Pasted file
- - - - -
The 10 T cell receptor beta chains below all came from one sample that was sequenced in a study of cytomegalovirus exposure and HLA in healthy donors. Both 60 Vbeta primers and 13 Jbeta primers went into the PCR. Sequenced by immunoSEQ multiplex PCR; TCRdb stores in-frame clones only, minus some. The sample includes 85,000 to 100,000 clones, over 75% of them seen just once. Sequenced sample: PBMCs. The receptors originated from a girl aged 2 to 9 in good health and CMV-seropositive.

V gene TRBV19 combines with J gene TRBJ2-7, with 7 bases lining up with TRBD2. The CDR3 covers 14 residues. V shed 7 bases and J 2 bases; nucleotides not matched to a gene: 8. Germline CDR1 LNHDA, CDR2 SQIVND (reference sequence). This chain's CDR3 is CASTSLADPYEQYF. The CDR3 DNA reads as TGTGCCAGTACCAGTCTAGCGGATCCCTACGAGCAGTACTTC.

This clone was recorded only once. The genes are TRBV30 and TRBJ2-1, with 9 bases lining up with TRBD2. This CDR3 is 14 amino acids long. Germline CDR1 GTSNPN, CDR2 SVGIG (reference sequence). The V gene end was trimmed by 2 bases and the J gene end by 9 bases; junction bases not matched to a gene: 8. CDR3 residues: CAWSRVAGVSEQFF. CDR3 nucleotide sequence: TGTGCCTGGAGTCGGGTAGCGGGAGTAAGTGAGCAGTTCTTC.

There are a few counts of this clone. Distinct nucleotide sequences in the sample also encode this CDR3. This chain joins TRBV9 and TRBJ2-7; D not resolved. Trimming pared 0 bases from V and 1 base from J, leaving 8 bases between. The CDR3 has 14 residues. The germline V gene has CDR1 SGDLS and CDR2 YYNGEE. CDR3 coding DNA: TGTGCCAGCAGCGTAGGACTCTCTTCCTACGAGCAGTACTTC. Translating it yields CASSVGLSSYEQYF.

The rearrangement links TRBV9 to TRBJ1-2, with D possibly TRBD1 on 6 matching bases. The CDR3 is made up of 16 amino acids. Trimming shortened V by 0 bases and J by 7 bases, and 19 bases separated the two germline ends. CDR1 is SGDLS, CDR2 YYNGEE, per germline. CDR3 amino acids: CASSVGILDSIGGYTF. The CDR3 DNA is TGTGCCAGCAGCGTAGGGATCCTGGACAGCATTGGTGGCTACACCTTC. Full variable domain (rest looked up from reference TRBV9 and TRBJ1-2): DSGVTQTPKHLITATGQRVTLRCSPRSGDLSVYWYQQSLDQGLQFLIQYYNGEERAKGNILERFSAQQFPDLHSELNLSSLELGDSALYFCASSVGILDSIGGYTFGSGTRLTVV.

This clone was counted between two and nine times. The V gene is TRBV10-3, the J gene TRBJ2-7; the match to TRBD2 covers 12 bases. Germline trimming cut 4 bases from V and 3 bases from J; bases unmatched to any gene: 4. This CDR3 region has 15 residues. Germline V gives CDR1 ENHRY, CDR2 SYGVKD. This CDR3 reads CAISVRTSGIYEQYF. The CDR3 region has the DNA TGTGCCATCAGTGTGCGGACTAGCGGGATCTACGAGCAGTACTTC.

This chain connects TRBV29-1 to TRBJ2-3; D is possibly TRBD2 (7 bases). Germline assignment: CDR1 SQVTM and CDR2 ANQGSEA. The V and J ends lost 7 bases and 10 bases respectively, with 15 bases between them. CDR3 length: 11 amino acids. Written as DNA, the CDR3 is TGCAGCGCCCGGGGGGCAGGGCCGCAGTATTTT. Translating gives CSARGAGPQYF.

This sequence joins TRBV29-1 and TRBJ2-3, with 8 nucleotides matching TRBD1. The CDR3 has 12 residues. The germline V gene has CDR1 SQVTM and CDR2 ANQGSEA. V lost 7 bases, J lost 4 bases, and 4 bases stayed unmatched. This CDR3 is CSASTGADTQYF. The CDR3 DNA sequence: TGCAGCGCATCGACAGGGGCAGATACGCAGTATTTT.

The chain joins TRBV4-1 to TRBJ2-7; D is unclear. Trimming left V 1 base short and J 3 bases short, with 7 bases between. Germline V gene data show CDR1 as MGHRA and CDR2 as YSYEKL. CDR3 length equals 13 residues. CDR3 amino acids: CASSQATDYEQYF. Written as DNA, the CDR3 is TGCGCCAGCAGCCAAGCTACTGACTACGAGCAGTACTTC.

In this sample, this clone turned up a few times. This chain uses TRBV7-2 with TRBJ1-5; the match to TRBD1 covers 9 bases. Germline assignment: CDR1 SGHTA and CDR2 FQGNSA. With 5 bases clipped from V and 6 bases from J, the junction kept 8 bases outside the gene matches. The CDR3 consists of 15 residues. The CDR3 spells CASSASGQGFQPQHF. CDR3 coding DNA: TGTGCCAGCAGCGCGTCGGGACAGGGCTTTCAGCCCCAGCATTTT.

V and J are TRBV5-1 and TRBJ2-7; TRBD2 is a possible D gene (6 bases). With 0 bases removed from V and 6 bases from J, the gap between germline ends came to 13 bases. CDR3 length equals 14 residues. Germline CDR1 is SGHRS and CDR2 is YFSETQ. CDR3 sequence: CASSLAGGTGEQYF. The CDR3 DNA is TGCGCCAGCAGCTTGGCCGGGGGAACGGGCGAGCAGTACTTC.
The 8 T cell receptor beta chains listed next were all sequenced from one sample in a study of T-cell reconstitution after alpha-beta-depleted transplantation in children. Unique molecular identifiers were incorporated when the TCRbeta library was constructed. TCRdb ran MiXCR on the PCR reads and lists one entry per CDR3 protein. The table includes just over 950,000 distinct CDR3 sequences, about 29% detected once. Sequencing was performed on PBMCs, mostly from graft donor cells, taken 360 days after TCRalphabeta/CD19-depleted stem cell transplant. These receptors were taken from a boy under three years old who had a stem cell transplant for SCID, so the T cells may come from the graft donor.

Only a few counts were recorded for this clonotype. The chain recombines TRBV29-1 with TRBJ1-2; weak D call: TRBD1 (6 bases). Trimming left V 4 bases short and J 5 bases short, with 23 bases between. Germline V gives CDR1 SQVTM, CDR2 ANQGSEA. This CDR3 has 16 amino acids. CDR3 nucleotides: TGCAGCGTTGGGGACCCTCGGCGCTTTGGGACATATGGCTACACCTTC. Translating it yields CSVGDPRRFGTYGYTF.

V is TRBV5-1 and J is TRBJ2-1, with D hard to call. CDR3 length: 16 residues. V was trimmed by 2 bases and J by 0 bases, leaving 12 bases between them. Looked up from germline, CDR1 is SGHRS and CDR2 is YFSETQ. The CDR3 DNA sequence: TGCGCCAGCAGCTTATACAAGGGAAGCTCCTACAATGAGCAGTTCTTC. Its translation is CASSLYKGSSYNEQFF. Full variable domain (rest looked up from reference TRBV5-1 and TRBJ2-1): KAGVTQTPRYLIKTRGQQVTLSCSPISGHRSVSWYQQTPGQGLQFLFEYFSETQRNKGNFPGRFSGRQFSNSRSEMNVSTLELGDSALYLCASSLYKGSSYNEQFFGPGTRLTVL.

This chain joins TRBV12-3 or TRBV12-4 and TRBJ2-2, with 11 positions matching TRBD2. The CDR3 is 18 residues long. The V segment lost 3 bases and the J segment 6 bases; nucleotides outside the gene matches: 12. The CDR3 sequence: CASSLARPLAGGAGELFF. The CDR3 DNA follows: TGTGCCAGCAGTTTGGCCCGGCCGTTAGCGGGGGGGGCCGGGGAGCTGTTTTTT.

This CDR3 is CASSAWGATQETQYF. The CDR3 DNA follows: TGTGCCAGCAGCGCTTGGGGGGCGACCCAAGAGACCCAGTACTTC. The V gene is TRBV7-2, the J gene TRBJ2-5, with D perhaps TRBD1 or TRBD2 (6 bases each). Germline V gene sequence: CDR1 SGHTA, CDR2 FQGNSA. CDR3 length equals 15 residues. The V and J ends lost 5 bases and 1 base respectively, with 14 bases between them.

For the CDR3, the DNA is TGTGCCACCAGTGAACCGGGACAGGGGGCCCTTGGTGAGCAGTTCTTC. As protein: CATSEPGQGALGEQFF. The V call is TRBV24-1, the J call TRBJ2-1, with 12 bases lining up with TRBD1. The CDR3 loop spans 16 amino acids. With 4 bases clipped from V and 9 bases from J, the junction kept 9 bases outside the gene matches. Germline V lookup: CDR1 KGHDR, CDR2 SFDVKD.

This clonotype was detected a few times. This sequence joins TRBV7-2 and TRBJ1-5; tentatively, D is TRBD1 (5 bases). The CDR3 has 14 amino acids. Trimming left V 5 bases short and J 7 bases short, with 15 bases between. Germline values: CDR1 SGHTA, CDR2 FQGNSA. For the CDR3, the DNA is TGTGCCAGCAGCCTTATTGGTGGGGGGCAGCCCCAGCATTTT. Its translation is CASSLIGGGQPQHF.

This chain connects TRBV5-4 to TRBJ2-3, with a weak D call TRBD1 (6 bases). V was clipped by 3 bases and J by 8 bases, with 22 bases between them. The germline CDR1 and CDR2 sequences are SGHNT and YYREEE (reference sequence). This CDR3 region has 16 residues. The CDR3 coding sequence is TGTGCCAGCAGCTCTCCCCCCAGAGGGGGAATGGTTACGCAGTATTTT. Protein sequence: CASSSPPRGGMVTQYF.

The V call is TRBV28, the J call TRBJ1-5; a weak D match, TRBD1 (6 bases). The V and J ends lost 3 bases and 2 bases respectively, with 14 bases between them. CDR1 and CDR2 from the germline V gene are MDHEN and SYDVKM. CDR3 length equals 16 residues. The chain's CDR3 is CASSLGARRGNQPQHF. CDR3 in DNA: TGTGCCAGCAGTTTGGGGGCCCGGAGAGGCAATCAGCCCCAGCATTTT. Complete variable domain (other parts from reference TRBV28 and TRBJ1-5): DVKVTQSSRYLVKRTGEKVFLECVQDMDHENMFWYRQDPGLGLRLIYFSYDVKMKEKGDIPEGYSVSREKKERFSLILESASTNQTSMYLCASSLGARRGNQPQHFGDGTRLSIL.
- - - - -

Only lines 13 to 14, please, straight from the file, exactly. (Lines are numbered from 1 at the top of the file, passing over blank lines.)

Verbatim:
Only a few counts were recorded for this clonotype. The chain recombines TRBV29-1 with TRBJ1-2; weak D call: TRBD1 (6 bases). Trimming left V 4 bases short and J 5 bases short, with 23 bases between. Germline V gives CDR1 SQVTM, CDR2 ANQGSEA. This CDR3 has 16 amino acids. CDR3 nucleotides: TGCAGCGTTGGGGACCCTCGGCGCTTTGGGACATATGGCTACACCTTC. Translating it yields CSVGDPRRFGTYGYTF.

V is TRBV5-1 and J is TRBJ2-1, with D hard to call. CDR3 length: 16 residues. V was trimmed by 2 bases and J by 0 bases, leaving 12 bases between them. Looked up from germline, CDR1 is SGHRS and CDR2 is YFSETQ. The CDR3 DNA sequence: TGCGCCAGCAGCTTATACAAGGGAAGCTCCTACAATGAGCAGTTCTTC. Its translation is CASSLYKGSSYNEQFF. Full variable domain (rest looked up from reference TRBV5-1 and TRBJ2-1): KAGVTQTPRYLIKTRGQQVTLSCSPISGHRSVSWYQQTPGQGLQFLFEYFSETQRNKGNFPGRFSGRQFSNSRSEMNVSTLELGDSALYLCASSLYKGSSYNEQFFGPGTRLTVL.